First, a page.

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The report detailed an unusual manufacturing license agreement Imagination made with Samsung to integrate new PowerVR SGX graphics cores into multiple core, System on a Chip (SoC) devices built by Samsung.
While Samsung had a design license for Imagination's earlier MBX graphics cores, it only obtained the capacity to manufacture the new SGX technology. The design rights to SGX were retained by another party in a deal shrouded in secrecy.
In July 2007, Imagination had reported in a press release that its next generation graphics and video IP cores had been licensed "to an international electronics systems company under a multi-use licensing agreement." Imagination also reported that "the SoCs to be developed under this license agreement will be produced for this new partner by Imaginationâs existing semiconductor partners and/or new chip manufacturing partners."
The electronics system company was not named, but AppleInsider reported at the time that "the fact that this 'electronics system company' was both a 'new partner' and not itself a chip manufacturer strongly suggests that the international electronics mystery company was in fact, Apple, Inc., which stands among very few other companies as new to mobile graphics core licensing yet dependent upon third party manufacturers who are already Imagination partners."
Apple outed as Imagination investor
In September, AppleInsider again linked Apple to another release from Imagination in which a still unnamed "international electronic systems company" had acquired a multi-year, multi-IP, multi-use licence agreement for its current and future portfolio of PowerVR mobile graphics components, including the next generation PowerVR SGX VXD video IP cores.
"Those parts will introduce OpenGL ES 2.0 support, along with a Universal Scalable Shader Engine that will provide mobile devices with highly efficient, shader-based 3D graphics. The new core is not only backwards compatible with code developed for MBX (used in the current iPhone and iPod touch), but will also run existing code with better performance and efficiency," the article said.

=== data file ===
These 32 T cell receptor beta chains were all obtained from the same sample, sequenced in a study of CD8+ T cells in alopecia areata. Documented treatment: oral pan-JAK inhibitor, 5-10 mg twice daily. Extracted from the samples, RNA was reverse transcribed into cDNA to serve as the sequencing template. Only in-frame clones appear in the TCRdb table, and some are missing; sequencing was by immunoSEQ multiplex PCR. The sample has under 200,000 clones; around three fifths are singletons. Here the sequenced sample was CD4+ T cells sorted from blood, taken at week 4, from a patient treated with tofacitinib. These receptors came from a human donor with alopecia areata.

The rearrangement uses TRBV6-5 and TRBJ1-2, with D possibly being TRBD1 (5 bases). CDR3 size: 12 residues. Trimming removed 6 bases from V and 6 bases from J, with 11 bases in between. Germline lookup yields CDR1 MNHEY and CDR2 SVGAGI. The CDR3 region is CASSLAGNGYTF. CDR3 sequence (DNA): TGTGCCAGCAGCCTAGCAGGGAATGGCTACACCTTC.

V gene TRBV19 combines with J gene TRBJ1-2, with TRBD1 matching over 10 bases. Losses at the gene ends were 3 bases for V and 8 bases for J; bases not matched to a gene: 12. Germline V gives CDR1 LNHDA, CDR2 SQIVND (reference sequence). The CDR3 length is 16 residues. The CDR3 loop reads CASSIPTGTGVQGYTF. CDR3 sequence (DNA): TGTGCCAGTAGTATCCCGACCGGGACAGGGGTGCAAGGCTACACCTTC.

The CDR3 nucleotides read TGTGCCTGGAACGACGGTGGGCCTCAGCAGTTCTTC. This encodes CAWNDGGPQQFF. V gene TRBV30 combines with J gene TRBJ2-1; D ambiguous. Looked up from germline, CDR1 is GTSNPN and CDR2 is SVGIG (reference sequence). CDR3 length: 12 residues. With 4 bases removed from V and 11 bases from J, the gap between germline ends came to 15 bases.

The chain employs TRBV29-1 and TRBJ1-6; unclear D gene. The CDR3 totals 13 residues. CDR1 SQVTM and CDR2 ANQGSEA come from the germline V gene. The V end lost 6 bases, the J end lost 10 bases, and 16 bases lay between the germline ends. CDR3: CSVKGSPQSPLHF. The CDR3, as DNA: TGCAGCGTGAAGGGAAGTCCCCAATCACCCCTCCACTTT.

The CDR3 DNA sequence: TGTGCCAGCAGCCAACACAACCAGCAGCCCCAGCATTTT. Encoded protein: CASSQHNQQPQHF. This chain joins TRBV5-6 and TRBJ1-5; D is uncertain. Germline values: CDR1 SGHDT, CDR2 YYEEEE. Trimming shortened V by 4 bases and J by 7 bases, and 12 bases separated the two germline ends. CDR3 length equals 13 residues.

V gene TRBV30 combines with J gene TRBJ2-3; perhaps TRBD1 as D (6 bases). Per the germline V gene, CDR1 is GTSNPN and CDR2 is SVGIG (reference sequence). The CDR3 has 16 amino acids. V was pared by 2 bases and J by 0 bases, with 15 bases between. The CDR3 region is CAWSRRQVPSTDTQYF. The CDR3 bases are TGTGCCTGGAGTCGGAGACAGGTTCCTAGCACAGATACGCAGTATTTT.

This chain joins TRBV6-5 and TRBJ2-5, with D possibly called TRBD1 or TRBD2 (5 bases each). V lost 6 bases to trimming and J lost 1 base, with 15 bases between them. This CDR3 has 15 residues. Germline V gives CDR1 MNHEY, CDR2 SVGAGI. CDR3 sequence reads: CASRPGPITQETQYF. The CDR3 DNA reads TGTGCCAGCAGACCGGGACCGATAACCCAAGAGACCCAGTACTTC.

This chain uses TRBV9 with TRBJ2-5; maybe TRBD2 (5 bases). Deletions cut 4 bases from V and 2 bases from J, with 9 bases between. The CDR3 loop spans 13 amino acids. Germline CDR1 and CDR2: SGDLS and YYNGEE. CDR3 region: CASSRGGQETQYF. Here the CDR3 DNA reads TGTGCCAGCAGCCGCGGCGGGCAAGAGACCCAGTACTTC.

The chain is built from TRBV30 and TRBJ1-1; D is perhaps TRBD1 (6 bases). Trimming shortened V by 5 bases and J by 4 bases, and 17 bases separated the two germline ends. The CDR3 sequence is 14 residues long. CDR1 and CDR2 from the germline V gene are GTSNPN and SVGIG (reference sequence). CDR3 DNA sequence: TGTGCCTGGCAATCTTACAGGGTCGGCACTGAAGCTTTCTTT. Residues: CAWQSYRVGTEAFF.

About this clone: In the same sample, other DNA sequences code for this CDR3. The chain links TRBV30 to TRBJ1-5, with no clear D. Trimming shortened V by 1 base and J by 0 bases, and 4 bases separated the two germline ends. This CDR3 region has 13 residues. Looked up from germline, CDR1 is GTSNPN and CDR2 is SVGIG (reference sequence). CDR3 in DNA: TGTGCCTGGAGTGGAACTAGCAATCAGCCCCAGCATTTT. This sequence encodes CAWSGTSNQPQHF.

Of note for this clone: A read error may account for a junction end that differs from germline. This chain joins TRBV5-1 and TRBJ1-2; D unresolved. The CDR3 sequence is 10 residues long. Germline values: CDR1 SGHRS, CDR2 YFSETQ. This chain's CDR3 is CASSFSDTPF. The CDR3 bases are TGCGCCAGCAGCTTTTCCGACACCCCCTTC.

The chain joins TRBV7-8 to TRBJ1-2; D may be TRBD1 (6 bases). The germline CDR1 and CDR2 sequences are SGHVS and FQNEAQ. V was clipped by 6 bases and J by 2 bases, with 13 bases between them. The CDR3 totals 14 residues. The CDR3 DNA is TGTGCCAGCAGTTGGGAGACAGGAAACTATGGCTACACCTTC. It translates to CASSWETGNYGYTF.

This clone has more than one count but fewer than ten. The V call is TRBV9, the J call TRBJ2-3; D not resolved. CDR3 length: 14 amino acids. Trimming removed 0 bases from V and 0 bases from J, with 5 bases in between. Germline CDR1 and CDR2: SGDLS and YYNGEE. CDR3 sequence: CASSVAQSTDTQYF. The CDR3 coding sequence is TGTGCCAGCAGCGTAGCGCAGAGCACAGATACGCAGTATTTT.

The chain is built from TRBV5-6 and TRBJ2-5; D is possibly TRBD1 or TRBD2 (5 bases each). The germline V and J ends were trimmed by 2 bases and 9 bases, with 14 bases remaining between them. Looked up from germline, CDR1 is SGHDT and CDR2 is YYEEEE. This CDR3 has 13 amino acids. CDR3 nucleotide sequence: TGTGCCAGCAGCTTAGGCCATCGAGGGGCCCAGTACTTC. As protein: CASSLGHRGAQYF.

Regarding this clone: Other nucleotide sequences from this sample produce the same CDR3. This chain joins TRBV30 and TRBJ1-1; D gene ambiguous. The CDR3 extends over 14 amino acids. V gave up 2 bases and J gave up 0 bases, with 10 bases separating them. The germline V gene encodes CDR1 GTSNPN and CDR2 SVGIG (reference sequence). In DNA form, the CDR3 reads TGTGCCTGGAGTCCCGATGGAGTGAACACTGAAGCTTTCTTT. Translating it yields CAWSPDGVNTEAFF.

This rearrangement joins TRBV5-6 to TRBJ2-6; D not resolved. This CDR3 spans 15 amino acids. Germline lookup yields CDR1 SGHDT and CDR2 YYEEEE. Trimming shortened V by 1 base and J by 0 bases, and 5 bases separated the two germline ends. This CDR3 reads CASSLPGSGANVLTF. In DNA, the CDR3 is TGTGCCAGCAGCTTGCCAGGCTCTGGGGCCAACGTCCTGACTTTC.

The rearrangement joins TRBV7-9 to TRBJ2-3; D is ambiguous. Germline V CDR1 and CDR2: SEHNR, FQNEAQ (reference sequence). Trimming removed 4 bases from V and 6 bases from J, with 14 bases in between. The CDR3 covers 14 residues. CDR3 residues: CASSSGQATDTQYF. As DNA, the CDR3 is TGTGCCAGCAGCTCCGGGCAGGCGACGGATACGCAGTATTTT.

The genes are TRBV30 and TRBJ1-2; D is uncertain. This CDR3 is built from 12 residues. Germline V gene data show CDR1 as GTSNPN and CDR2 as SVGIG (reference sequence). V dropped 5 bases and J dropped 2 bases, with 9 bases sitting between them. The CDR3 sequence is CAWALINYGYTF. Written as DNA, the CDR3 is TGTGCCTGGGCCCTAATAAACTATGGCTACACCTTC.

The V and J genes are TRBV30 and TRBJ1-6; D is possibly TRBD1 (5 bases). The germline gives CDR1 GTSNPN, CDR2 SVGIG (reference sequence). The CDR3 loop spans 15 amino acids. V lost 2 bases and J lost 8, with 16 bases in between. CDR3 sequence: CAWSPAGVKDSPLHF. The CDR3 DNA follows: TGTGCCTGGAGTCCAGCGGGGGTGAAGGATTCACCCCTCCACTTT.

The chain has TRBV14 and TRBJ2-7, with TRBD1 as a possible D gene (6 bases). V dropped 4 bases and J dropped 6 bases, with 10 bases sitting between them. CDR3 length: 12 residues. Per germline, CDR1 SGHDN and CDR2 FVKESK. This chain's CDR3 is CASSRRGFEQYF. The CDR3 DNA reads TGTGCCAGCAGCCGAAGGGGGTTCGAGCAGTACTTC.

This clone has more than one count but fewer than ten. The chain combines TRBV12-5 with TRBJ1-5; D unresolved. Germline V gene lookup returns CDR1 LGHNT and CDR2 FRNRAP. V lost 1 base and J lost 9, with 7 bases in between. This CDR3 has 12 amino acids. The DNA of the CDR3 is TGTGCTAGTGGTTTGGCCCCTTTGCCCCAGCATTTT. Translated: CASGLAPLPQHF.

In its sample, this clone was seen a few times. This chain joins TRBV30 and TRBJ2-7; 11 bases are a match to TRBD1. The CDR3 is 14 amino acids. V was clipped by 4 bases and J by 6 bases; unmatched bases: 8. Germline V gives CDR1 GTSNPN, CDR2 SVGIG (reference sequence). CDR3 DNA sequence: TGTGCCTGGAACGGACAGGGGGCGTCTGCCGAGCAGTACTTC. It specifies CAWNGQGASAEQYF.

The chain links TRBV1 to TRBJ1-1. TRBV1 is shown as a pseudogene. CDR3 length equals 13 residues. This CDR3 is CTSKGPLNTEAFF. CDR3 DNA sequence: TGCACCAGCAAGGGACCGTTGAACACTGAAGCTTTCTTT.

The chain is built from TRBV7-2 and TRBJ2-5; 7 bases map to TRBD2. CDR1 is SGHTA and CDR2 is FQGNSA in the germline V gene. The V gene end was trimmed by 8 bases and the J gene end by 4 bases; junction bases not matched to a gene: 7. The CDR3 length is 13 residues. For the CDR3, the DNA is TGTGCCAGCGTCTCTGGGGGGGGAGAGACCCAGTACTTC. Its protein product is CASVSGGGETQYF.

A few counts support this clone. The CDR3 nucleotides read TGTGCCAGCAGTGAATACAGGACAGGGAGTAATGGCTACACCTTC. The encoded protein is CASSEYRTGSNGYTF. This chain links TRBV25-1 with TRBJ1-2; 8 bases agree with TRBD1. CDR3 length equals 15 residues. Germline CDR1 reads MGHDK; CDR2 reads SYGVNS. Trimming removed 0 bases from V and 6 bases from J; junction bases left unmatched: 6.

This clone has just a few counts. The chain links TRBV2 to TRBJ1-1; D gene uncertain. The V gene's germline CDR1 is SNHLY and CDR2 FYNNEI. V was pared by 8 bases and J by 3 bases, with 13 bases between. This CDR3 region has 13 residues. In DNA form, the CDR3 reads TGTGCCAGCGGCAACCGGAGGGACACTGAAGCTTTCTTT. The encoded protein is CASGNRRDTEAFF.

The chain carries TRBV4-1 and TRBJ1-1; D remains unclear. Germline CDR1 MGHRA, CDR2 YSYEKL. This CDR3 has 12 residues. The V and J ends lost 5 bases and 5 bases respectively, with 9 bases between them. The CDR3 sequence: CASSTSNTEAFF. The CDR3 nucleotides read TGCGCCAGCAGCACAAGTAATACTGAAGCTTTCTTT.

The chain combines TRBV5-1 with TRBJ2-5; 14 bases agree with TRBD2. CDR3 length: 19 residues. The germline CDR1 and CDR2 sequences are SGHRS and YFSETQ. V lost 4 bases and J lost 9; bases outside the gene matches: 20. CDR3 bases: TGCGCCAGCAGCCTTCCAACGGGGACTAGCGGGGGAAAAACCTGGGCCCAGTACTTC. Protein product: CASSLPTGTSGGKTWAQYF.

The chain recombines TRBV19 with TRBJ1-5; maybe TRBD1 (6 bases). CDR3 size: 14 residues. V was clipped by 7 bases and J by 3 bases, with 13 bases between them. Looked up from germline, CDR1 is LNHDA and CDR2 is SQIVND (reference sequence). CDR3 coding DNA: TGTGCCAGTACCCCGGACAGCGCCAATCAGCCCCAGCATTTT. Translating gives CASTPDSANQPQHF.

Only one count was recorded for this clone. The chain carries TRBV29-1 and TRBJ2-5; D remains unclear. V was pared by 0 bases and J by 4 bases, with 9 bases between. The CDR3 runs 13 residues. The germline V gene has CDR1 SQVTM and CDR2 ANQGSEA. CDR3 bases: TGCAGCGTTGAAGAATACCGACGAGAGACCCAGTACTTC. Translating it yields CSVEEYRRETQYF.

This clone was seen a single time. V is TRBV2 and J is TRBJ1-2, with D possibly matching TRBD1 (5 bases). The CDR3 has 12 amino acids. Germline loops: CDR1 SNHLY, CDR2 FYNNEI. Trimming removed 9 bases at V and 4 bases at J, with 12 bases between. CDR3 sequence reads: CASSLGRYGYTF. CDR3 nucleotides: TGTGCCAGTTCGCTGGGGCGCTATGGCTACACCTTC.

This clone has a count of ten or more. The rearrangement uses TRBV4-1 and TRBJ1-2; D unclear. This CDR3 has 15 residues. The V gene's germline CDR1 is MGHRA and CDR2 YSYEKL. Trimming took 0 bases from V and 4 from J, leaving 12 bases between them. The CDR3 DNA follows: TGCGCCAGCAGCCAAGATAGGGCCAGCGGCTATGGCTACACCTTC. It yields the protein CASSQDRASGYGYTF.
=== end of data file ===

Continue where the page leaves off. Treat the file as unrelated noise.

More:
The identity of Apple as the mysteriously secret licensee which had secured unique Imagination technology for its own exclusive use using Samsung to manufacture the new 'System on a Chip' parts for future models of the iPhone was later confirmed last December, when AppleInsider reported that Imagination had announced the purchase of 8 million shares of the PowerVR developer and had separately cited Apple as "a licensee of Imaginationâs technology."
iPhone 3G S and OpenGL ES 2.0
Sources have now reported that Apple has detailed that Imagination's PowerVR SGX is indeed the graphics processor used in the iPhone 3G S, and that it is "designed for OpenGL ES 2.0." The new 2.0 specification of OpenGL for Embedded Systems eliminates most of the fixed-function rendering pipeline for a programmable approach to 3D rendering using shader programs.
"Almost all rendering features of the transform and lighting pipelines, such as the specification of materials and light parameters formerly specified by the fixed-function API, are replaced by shaders written by the graphics programmer. As a result, OpenGL ES 2.0 is not backwards compatible with OpenGL ES 1.1," according to the OpenGL ES entry appearing in Wikipedia.
To maintain compatibility with the OpenGL ES 1.1 used in existing iPhone and iPod touch devices, "the graphics driver for the PowerVR SGX also implements OpenGL ES 1.1 by efficiently implementing the fixed-function pipeline using shaders," sources report. This indicates that games and other applications unique to the iPhone 3G S and other future models of the iPhone and iPod touch are likely to arrive that will either be exclusive to the new model, or more likely, will support improved 3D graphics on the new device while still working on previous models using the older fixed-function 3D pipeline.